Vanilla

vanilla plant

Thanks to its gentle, refreshing flavor, vanilla is considered one of the most subtle and pleasant spices. Vanilla as a spice often gets used in the confectionery industry and its scent is suitable for creams, ice cream, cookies, candy, etc. Vanilla gives a special and sophisticated flavor liqueurs and cigarillos. The noble aroma of the vanilla plant comes from the orchid family, it is the only plant of this kind that is used in cooking.

Vanilla is a tropical orchid, having a moving, green, long, fleshy stem with multiple branches grasping for the stem of the tree, just like other parasitic plants. The flowers are yellow to orange and grow in clusters. On a single day, only one flower blooms. The flowering period is two months long.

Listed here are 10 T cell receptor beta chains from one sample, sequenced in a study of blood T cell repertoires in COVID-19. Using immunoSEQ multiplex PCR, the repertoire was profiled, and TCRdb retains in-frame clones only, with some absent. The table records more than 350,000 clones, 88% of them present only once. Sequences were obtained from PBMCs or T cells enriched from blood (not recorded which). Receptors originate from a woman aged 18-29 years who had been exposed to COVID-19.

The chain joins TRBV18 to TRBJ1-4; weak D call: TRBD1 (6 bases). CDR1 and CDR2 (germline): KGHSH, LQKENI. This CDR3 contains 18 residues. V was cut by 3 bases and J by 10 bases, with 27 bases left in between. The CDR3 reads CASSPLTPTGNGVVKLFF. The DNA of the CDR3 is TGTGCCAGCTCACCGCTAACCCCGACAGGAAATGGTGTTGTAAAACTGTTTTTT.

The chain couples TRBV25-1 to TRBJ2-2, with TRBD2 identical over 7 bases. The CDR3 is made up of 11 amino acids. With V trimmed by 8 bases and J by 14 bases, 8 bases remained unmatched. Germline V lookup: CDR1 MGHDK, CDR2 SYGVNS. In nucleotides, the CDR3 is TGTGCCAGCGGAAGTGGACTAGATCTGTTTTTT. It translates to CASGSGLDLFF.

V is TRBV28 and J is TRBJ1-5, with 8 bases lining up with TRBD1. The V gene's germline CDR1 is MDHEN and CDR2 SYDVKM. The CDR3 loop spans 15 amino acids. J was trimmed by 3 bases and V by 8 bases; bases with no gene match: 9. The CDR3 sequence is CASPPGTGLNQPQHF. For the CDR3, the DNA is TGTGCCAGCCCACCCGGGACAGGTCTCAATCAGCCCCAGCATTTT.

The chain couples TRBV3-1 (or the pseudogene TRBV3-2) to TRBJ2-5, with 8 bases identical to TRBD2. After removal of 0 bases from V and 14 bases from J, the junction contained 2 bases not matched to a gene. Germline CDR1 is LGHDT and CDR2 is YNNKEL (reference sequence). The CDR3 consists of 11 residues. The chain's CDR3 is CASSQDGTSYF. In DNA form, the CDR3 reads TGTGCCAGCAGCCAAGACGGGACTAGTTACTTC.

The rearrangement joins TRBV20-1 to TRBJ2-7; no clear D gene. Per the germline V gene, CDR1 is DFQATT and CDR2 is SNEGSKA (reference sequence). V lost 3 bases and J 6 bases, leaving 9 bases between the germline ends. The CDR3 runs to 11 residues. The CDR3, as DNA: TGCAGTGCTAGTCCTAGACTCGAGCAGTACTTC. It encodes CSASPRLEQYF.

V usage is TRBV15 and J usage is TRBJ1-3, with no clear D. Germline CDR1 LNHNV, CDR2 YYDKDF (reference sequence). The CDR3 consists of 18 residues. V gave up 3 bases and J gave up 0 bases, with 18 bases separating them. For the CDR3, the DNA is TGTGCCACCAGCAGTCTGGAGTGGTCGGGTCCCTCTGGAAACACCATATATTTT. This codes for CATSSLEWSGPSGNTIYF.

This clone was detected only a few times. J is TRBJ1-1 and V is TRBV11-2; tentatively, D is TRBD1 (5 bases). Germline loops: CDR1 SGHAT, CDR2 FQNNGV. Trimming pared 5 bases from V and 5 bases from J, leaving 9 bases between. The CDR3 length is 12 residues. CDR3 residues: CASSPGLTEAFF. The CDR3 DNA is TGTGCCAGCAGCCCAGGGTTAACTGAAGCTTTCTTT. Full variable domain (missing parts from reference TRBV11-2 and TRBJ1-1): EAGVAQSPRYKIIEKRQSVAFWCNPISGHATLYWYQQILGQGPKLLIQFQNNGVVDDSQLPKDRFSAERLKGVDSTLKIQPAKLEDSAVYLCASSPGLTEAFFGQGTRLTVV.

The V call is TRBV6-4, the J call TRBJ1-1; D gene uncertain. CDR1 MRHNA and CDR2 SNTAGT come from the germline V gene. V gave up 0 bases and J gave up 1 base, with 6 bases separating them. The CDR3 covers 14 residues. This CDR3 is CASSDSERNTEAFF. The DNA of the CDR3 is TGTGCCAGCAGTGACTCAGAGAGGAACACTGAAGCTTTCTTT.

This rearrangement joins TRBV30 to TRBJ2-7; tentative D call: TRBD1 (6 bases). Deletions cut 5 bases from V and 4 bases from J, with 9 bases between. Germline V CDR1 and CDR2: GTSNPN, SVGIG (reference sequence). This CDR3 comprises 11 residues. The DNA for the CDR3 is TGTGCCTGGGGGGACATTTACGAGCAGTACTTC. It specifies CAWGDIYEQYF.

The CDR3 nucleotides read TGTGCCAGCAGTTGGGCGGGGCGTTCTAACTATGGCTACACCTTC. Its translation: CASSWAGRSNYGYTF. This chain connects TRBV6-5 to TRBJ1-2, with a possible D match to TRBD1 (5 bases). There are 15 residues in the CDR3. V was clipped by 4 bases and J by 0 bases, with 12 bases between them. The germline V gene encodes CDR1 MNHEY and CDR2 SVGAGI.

History of Vanilla

Vanilla gathered laurels and fame since ancient times, it was best known for being a sexual stimulant.

The Aztecs used vanilla for the preparation of their royal drink xocolatl - a mixture of cocoa beans, vanilla and honey, considered a powerful aphrodisiac. The very name vanilla comes from the Spanish word for a vagina, or a pod. The birthplace of vanilla is believed to be Mexico, Panama and the West Indies. In Europe, it only became known in the 16th century after the conquistador Hernan Cortes entered the Aztec capital. Emperor Montezuma offered the white man, as a sign of peace and good faith, their ritual drink made precisely from chocolate, flavored with vanilla. Then Europeans carried vanilla to other tropical areas, but unfortunately did not manage to get fruit at any point.

vanilla no stem

Finally, in 1836, the Belgian botanist Charles Morren found that the colors of vanilla is not pollinated, but human intervention is needed. In 1841, on the French island of Réunion, Edmond Albius perfected the artificial development method used today. Hand pollination of vanilla and additional manual processing and fermentation identify the high price of this spice. Vanilla starts to bear fruit in the third year after planting and does so for 35-40 years.